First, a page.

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Chinese Students Hiding Cell Phones in Oxford Dictionary Covers

Posted: 09/24/2014 3:45 pm

oxford faux dictionary cellphone coverGenerations of counterfeit culture have culminated in this.

China has come up with the perfect way to disguise a cellphone for use during class: use a faux cell phone cover that looks exactly like an Oxford pocket dictionary, reports Southern Daily.

oxford faux dictionary cellphone cover

What’s lost on these students is… does anyone use an actual printed dictionary anymore?

oxford faux dictionary cellphone cover

Netizens provide their comments on this new product:

This can only be used during English class.

Do you take your teacher for an idiot? While the teacher is giving his lesson on the podium, you’ve got either a cell phone or a dictionary in your hands. It’s so obvious at with one glance.

Gosh, now I want one too!

Not a bad idea.

Hee hee, and now I know. [nefarious.emoji]

Young people will be ruined by cell phones! It’s like a drug!

Bad influence

Whatever the motivation was of the people that designed this, this remains a disappointment.

Previously, student would have to dig out a hole in a real dictionary to hide their phones in. [laugh.emoji]

oxford faux dictionary cellphone coveroxford faux dictionary cellphone coverUnfortunately, using a dictionary cover to wrap around your phone will make it much harder to take selfies in mirrors, so it could be that carrying around a fabrication of a dictionary may prove to be a good influence in the end.

oxford faux dictionary cellphone coverPhotos: Southern Daily, Guangzhou Daily


Explosion On Shenzhen Metro Line 4 Caused by External Smartphone Battery

Posted: 05/8/2014 4:20 pm

A subway train had to stop suddenly and passengers evacuated after a fire broke out at the rear of a train on Line 4 of the Shenzhen Metro, reports the Shenzhen Evening Report.

The incident occurred at 11:33am, and suspended subway service from Lianhua North Station to Futian Checkpoint, affecting transfer stations along Lines 1, 2 and 3.

A source with the firefighters on the scene confirmed the fire as the result of an explosion originating from a external battery charger for a cell phone.

No injuries were reported. Trains resumed normal operations as of 12:24pm.

Cheap aftermarket batteries seem like a bargain in comparison to the high cost of smartphones that keep rolling out with new models every year. However, the savings may be hazardous as shown on numerous occasions.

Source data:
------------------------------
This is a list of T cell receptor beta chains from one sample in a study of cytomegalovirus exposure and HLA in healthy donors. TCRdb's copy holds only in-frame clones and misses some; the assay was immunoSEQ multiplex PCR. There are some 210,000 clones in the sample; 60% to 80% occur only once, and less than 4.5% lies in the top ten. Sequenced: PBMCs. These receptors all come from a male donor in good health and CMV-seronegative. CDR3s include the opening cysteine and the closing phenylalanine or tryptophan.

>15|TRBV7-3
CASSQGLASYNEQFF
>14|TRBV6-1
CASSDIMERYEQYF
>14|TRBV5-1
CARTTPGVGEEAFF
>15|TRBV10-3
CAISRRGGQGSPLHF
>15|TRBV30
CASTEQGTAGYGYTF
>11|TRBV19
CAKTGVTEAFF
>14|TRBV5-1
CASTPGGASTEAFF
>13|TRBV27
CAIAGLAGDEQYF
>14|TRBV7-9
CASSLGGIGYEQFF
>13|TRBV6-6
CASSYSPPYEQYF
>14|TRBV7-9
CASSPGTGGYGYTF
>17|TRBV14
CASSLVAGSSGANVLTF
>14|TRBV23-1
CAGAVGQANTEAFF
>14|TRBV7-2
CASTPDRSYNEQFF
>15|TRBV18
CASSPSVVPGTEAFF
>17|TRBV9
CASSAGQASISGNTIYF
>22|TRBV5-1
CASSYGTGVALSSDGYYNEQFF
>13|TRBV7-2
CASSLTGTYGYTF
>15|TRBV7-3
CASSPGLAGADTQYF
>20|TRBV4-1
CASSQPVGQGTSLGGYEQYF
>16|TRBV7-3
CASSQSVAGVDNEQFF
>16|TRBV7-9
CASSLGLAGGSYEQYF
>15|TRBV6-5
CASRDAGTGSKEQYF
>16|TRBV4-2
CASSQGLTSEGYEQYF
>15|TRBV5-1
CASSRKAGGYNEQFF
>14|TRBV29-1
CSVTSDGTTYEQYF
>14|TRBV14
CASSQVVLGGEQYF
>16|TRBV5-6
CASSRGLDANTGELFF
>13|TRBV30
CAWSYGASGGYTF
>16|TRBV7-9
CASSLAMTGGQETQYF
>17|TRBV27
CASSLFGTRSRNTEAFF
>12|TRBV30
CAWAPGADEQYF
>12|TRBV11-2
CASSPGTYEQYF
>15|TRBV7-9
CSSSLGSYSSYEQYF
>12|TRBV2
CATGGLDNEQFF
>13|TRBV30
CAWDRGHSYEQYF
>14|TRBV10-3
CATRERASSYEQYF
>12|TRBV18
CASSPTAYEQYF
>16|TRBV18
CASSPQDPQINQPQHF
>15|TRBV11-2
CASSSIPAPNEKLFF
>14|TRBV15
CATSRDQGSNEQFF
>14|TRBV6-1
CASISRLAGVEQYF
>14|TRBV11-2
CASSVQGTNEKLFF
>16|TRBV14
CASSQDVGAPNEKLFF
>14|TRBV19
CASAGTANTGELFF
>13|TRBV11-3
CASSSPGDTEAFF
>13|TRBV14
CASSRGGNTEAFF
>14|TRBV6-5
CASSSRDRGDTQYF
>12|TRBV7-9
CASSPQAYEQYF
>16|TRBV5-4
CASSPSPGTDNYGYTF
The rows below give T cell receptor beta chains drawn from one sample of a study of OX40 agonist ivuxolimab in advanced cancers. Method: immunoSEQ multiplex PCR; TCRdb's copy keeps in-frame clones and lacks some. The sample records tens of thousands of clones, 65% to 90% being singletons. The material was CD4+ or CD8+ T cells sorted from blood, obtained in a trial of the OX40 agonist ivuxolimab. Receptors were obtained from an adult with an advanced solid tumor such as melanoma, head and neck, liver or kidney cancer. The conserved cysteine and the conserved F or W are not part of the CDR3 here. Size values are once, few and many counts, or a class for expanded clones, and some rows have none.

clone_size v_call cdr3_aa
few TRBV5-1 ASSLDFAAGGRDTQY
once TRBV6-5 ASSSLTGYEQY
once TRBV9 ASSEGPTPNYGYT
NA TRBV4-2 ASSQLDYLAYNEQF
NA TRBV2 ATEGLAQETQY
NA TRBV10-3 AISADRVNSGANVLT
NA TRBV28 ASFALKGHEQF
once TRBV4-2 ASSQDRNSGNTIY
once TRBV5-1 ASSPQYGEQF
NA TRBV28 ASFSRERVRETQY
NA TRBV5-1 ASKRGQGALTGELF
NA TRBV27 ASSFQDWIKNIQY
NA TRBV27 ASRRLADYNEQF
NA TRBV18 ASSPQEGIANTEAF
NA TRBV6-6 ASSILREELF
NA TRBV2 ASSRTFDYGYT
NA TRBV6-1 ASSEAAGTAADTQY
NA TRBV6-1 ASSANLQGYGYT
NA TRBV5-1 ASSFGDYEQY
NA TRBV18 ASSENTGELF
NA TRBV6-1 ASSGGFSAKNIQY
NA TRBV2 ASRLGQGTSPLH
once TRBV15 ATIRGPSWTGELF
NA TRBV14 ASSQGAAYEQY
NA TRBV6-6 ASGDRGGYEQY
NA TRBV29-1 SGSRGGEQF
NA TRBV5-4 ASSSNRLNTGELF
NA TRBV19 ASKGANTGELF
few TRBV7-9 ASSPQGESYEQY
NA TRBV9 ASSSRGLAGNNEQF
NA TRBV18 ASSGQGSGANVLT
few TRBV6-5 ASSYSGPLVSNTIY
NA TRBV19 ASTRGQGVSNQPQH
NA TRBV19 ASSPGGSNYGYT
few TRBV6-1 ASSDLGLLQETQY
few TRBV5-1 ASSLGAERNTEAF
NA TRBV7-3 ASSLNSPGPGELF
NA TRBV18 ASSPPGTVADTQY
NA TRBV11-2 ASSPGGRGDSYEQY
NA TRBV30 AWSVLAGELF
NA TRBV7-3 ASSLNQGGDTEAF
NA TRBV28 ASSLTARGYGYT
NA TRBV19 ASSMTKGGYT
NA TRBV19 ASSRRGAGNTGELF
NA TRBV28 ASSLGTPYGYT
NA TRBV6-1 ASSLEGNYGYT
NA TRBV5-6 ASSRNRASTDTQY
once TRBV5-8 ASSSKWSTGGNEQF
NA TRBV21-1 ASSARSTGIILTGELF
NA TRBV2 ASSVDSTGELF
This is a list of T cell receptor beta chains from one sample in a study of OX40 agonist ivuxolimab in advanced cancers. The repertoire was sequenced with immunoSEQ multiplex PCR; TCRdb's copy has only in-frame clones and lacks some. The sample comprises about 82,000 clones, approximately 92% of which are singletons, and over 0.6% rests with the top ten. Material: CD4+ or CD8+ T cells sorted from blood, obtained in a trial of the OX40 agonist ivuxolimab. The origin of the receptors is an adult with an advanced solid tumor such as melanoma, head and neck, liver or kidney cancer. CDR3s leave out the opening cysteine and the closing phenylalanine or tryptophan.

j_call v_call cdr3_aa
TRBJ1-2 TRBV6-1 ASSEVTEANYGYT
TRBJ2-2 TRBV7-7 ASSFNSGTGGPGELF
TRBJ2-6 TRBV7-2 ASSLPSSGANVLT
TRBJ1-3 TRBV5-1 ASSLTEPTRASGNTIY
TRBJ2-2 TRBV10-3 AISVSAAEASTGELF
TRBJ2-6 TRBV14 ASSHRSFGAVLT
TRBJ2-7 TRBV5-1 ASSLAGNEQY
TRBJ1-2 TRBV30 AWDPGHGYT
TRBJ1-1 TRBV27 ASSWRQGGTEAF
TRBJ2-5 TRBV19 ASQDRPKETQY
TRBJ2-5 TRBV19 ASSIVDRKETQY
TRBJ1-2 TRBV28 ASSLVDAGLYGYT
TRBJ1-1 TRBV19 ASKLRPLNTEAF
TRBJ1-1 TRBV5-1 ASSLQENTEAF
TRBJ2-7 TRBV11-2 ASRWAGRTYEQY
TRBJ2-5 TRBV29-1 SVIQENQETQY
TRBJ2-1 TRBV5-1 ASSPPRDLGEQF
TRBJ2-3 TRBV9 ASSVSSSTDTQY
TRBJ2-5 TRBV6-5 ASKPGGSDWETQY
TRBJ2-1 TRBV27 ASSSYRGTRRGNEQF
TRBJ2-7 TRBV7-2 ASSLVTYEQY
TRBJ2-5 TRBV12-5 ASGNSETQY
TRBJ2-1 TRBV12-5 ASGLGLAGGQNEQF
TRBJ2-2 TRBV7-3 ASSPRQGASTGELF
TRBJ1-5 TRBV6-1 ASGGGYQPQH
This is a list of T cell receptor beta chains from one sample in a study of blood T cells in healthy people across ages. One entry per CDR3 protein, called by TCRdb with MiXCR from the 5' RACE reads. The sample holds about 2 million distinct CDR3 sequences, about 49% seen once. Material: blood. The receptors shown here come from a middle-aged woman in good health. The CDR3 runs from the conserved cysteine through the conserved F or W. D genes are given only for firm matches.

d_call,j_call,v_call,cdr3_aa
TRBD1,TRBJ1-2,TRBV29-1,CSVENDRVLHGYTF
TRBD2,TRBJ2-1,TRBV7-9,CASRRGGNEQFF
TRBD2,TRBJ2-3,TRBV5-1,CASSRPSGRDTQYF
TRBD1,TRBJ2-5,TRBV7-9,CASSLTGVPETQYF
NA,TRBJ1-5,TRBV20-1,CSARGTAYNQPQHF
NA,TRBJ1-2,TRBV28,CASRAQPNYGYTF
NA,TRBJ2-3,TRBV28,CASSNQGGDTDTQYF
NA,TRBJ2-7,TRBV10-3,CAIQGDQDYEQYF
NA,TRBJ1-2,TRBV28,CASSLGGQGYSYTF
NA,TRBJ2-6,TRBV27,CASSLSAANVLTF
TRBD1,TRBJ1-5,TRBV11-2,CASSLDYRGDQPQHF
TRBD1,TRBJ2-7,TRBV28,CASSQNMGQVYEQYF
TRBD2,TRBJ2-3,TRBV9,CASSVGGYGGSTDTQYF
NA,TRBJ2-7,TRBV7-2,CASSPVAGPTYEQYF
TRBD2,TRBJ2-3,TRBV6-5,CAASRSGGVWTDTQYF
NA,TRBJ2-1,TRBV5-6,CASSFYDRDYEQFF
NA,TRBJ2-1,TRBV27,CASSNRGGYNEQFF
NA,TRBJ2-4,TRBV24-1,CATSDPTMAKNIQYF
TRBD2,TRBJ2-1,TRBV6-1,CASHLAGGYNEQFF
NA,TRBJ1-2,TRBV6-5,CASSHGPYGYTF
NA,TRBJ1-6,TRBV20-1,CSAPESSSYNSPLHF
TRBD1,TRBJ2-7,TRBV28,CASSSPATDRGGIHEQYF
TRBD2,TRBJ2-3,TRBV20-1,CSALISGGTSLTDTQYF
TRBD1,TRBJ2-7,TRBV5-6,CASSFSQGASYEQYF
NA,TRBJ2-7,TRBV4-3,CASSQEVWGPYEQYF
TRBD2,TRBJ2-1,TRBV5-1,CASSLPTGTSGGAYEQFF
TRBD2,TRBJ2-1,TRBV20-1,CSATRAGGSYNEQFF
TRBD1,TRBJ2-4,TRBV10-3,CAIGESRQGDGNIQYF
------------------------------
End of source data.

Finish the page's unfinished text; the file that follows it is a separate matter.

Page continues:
An iPhone 5 user in Thailand said his phone exploded while taking a call. Kirsten Zastrow reported the Anker replacement battery in her Nexus S phone exploded when recharging it at night. Wu Jiantong fell into a coma after being shocked by his iPhone4, while Ma Ailun complained she received an electric shock when taking a call while her phone was charging.

Always answer when opportunity knocks, but use caution when receiving incoming calls.

Photo: Paperblog
Products appearing in photo are not necessarily concerned with products associated with this story, which have not been disclosed.


Knock-off mobile phone makers run into trouble in Shenzhen

Posted: 03/9/2011 6:00 am

The prices of mobile phones are going down faster than a beer at a frat house, and that is causing problems for some of China’s “no name” brand phones. Huaqiangbei is famous for being ground zero for mobile phones in Shenzhen, but declining prices on legitimate brands such as Nokia and Samsung are putting the squeeze on manufacturers. The Shenzhen Daily reports there are 3,000 manufacturers of knock-off (more commonly known as shanzhai) mobile phones in the Huaqiangbei area, and sales are down 12% already this year.

Phone buyers now have higher requirements in looking for mobile phones, and more buyers are buying branded phones plus around 300 new brands of registered mobile phones are released in the market since last year. For a unbranded mobile phone maker to release a new model the need to invest around one million yuan. Investing in making new mobile phones will help maintain their market share of unbranded phones but with a risk of bankruptcy if it doesn’t sell well.

This risk have forced companies to go out of business, and many said the knockoff mobile phone industry should undergo restructuring. With newer and intense market competition will surely out phase manufacturers, while those with a strong research and development ability will stay a little longer.

In nearby Hong Kong, some Nokia-branded phones are being given away with the purchase of other electronic items, underscoring how far their value has plummeted in recent years.

As bleak as the picture seems for knock-off mobile phone makers, Huaqiangbei, at last check, still had a vast selection of devices. So no need to panic…. yet.

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